Scottish Water £12m Glasgow flood prevention work starts

Scottish_WaterScottish Water has begun work on a multi-million pound scheme to save homes in Springburn, Glasgow from flooding.

Scottish Water decided to spend £12.4m on an improvement scheme following repeated flooding after 34 properties in Elmvale Row suffered flooded garages, car parks and roadways over a number of years.

The project is part of a £250m, five year programme of work which will improve the river quality and the natural environment of the River Clyde.

Scottish Water says the work will allow the Greater Glasgow area to grow and develop, ease flooding of sewers and deal with the effects of increased rainfall from climate change.

The work at Elmvale Row involves installing 13,500 cubic meters of storm water storage into the sewer network to stop the sewer system flooding.

Gary Craig, Scottish Water’s environmental asset planning team leader, said: “Scottish water is committed to doing all we can to help communities and customers by playing our part in tackling flooding and dealing with the impact of heavy rainfall.

“A number of properties in the Elmvale Row area have suffered from recurring flooding over a number of years and we fully appreciate the inconvenience this can cause.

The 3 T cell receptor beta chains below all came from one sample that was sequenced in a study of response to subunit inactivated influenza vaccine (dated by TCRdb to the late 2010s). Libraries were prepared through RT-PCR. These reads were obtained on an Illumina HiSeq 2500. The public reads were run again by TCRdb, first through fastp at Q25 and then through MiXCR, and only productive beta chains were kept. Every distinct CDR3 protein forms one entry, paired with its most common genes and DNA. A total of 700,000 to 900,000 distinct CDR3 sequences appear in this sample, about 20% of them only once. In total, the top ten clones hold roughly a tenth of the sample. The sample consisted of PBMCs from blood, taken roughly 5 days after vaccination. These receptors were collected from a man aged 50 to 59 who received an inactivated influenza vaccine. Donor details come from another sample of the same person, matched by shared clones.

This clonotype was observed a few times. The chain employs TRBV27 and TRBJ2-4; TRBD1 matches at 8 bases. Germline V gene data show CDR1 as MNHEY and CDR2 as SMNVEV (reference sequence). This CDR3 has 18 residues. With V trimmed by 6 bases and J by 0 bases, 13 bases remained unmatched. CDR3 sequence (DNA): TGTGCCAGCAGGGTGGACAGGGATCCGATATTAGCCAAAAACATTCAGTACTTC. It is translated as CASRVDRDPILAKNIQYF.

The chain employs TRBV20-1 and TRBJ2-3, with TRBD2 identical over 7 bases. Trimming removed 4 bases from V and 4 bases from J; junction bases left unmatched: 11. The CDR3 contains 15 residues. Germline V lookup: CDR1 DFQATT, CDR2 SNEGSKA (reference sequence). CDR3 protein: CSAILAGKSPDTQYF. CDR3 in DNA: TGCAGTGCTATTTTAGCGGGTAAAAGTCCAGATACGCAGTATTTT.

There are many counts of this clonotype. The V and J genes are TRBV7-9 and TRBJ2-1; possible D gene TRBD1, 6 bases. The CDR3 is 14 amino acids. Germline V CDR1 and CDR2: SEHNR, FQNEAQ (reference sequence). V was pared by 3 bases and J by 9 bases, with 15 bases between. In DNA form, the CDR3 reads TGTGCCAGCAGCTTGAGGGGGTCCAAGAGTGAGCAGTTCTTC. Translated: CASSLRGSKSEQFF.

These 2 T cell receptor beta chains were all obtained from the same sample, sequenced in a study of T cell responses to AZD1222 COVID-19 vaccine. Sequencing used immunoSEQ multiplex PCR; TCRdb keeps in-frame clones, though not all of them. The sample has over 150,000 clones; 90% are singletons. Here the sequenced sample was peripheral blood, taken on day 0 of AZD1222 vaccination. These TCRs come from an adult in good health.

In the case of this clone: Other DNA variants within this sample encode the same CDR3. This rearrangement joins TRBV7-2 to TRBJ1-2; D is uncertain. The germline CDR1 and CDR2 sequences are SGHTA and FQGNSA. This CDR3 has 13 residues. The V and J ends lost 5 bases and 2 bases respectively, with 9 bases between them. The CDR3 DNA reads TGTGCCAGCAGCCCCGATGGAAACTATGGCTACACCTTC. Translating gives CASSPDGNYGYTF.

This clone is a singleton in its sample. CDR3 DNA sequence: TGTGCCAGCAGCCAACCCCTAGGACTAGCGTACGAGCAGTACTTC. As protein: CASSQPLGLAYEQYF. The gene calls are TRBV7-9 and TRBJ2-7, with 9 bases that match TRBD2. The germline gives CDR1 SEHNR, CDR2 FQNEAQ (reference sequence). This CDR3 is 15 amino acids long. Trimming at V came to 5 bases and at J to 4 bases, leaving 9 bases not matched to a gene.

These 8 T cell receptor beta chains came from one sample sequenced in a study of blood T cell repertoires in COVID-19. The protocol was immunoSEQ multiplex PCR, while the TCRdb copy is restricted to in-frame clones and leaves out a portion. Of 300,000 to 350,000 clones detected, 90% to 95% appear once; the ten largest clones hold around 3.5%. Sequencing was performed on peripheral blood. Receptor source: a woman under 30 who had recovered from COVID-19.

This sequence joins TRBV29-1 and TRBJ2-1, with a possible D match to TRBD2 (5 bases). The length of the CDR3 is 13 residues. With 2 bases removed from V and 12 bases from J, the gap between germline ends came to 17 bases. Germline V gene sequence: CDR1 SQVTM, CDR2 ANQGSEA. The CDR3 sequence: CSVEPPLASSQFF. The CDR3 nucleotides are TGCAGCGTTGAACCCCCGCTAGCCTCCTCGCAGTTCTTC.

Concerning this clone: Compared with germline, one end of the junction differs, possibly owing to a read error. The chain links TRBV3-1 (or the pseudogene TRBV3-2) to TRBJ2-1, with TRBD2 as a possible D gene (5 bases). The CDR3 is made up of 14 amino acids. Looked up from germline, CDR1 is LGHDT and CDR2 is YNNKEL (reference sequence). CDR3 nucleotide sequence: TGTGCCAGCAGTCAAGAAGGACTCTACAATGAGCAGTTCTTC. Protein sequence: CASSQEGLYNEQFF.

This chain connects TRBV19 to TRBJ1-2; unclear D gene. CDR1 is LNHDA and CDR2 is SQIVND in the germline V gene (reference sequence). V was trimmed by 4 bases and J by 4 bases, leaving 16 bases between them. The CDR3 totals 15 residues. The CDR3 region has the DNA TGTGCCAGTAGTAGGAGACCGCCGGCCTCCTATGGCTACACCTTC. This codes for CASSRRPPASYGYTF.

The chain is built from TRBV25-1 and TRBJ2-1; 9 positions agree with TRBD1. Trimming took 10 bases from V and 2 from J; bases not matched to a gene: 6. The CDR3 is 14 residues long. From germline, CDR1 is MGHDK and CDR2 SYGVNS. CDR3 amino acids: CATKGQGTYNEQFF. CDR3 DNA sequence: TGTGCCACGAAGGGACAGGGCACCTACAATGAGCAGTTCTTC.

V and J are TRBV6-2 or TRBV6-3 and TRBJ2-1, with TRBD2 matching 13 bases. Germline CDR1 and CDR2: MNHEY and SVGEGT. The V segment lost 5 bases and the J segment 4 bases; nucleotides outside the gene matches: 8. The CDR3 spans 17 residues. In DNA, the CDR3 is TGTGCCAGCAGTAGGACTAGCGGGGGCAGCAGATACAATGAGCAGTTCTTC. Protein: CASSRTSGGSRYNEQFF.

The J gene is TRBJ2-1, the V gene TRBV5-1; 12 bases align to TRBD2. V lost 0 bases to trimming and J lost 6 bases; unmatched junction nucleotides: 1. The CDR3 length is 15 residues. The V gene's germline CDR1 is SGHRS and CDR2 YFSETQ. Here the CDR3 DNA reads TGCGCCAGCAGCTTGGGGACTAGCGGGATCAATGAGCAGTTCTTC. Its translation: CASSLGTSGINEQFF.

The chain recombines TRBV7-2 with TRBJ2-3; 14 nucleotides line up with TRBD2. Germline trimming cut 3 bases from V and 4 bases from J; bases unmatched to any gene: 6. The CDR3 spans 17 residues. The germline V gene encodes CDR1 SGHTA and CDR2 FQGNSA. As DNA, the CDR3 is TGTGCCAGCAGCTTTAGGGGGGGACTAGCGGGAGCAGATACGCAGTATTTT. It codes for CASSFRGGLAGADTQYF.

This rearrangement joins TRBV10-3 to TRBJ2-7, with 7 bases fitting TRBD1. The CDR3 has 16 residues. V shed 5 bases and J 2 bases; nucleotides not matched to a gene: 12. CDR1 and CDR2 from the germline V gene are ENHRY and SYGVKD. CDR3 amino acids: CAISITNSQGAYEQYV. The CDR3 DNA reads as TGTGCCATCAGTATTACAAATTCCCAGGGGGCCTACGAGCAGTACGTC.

“We know affected customers will welcome our improvements to our network in the area.”

The new storm drainage will include two large circular tanks, which will each be about 82ft wide and 60ft deep.

The tanks, which will be installed in open ground next to Elmvale Road, will provide storage in the combined sewer network to avoid surcharging in storm conditions.

Pumps will be installed in the tanks to create a system which will return storm water stored in the tanks back into the sewer system once the storm conditions have abated.

The work will also include increased the size of waste water pipes in Elmvale Row, Elmvale Street, Ratho Drive, Fernbank Street and Hawthorne Street.

A significant amount of rock, which is about 43ft below the ground, will have to be removed from the site resulting in work talking around two yeas to complete.

Mark Maclaren, Scottish water’s regional communities team manager, said: “There will be general construction traffic noise and dust along the project and noise from the excavation of rock.

“It is impossible to carry out this sort of work without some disruption particularly when a large amount or rock has to be removed,k but we will do everything we can to minimise any inconvenience and we will keep local residents and road users informed of our work and will liaise with them as the work progresses.

Share icon
Share this article: